Morality plays of Jerome Witkin

FEW artists today are able to do what Jerome Witkin can do with paint. Even fewer are able to maintain an ongoing working dialogue with the great creative figures of the past. But then, not many have his talent, dedication, or imagination. Nor have many worked as hard or as long as he to fashion a style sufficiently dynamic and inclusive to tackle some of the most challenging and disturbing issues of our time. Also, few insist, as he does, on perceiving art in moral and ethical as well as in aesthetic terms. Confronted by man's cruelty and indifference toward his fellow humans, or the pain and terror that often lie beneath the placid exterior of everyday existence, Witkin calls upon us to respond compassionately to the victims and to become more fully aware of what we might have in common with the aggressors. His ``Death as an Usher: Germany, 1933'' (1978-81), for example, chillingly depicts individual acts of Nazi brutality and murder. His 1986 ``Unseen and Unheard'' exposes institutionalized cruelty as it has seldom been exposed before. Witkin unrelentingly insists that we assume our portion of the responsibility for what one human, class, or system inflicts upon another.

Toward that end, he has devised a highly effective pictorial method, one that utilizes cinematic and comic-strip narrative devices. The individual images are precisely realistic and are executed in a straightforwardly painterly manner, with considerable emphasis on draftsmanship. And finally, to achieve the exact touch of authenticity he deems essential, he builds elaborate ``stage sets'' for his models. The models participate in the evolution of their poses by offering suggestions and experimenting with various positions and gestures.

Witkin's painted morality plays - for that is what they are - pack a cumulative wallop far in excess of what one would expect from work executed so straightforwardly. There are no provocative distortions and very few exaggerations. Everything is shaped and communicated simply, in line with the artist's belief in ``accessibility without confusion and barrier.''

``Terminal,'' a 10-foot-high, single-panel canvas painted in 1986-87, depicts a young Jew about to exit a cattle car into one of Nazi Germany's death camps. It is among the best examples of his quieter, more empathetic approach. Everything in it is precisely and unemotionally composed and rendered. In fact, the only clues we have as to what is taking place are the yellow star on the man's chest and the two hands on the right opening the large doors.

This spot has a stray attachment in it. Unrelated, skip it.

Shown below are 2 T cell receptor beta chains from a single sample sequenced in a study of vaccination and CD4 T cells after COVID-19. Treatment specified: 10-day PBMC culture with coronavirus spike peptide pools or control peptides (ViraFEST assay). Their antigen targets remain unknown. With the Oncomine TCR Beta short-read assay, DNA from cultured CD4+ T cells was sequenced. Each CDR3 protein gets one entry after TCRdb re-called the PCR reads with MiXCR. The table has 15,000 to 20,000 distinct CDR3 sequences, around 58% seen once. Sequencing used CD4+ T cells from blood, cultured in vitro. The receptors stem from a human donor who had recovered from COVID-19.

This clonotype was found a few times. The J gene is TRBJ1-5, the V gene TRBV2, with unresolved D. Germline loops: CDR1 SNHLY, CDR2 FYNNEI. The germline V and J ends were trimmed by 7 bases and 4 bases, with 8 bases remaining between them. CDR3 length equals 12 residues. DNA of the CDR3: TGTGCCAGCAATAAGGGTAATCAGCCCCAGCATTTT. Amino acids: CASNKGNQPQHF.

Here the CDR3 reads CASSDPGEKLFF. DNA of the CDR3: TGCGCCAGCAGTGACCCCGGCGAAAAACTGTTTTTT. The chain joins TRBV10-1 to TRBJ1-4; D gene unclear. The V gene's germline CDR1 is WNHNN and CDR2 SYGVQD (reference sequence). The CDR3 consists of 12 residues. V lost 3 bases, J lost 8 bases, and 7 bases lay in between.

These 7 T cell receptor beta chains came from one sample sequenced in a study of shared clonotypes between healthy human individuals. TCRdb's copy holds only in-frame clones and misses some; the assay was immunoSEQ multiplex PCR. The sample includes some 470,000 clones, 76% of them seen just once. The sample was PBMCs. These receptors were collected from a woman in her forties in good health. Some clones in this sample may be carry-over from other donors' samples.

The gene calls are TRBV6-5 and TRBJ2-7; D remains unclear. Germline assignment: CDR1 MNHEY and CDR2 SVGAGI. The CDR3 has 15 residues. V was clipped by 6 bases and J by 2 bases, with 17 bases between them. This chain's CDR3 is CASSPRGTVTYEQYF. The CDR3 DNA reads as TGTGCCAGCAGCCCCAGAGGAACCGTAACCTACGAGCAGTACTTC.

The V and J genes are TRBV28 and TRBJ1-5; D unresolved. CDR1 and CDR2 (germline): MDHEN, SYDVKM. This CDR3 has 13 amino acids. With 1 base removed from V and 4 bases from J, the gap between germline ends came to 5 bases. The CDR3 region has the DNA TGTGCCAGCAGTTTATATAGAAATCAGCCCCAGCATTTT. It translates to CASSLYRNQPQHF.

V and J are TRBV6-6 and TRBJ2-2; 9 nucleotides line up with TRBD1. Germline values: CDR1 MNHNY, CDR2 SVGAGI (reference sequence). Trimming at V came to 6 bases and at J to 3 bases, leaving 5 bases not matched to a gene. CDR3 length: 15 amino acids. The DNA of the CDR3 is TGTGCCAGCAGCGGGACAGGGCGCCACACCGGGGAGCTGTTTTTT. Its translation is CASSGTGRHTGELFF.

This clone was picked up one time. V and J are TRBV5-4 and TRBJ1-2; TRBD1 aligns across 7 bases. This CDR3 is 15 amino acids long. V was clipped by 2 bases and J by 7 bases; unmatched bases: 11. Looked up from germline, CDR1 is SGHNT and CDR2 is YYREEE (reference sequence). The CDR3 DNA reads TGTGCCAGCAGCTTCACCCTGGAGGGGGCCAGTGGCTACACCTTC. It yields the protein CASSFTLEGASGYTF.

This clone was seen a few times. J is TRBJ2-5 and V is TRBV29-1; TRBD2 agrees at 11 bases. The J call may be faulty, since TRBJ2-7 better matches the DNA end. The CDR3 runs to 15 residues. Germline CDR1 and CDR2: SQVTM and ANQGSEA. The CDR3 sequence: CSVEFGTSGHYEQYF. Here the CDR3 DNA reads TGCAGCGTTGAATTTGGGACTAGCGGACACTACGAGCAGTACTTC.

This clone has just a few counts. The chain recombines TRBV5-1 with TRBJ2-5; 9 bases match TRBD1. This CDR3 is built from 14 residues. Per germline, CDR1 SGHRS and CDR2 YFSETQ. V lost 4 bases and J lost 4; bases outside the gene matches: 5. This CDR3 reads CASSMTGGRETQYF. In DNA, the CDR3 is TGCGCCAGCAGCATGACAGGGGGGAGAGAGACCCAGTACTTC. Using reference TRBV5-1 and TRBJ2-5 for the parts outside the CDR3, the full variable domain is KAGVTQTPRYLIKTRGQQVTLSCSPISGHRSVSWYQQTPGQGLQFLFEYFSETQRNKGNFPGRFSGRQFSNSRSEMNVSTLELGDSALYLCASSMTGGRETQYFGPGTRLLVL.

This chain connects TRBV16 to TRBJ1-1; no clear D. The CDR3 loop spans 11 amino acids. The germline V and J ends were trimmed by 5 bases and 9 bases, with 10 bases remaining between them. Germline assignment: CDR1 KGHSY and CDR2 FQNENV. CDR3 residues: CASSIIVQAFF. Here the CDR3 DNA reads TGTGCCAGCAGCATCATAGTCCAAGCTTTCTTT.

And yet, thanks to Witkin's thoughtful conception, formal tact, and sensitive concern for the most appropriate and telling detail, we not only feel we know this young man, but know his fate as well.

Witkin sometimes employs a serial format consisting of from two to five panels. The action in his paintings generally unfolds from left to right, with each panel serving to advance his theme in much the same fashion as the story line of a comic strip moves from square to square. ``A Jesus for Our Time,'' for example, a five-part, 38-foot narrative painting, projects the story of a young man who believes he will bring peace to the world, but who fails and ends up with the realization that he is no better and no worse than everyone. The entire story is relayed in five separate incidents that occur sequentially from Panel 1 through Panel 5.

ONE of the more fascinating aspects of Witkin's art is the degree to which it draws upon a shrewd and sophisticated reading of post-World War II modernist formal and technical devices for at least some of its power. Thus, some of his best works project the surface energy and restless movement that characterize the paintings of the leading Abstract Expressionists. Seen from a distance, and in its entirety, ``A Jesus for Our Time'' could almost be mistaken for a purely Expressionist picture. And ``Terminal,'' for all its precise representationalism, draws heavily upon the abstract imagery of Franz Kline and Robert Motherwell.

The insistence on accessibility, on being clear and direct, rather than obscure and evasive, is of crucial importance to Witkin. He writes, ``My art is about meditations of life experience using, during every moment of creating it, the knowledge that someone will join in with my caring about this.'' And he is not afraid to add, ``I believe ... in words like tender and sharing.''

Witkin's insistence on seeing art in moral and ethical terms sets him apart. Ethics and morality, after all, the art world maintains, are the responsibility of the teacher and preacher, not the artist, whose work must remain ``pure'' and above contamination by such matters as the distinctions between right and wrong, and good and evil.

Witkin realizes, of course, the pitfalls inherent in his approach, most particularly the danger of moralizing and propagandizing, of producing work that leaves no room for a vital, insight-inducing exchange between artist and viewer. This is a critical issue with him because of the passionate nature of much of his art, especially that aspect of it that asks us to bear witness to the dark underside of the human condition.

The urge to share and clarify motivates many of his major paintings. Not, however, in a manner that neatly explains away life's more difficult and painful experiences. Instead, Witkin challenges us to extend and deepen our encounters with, and our perception of, reality.

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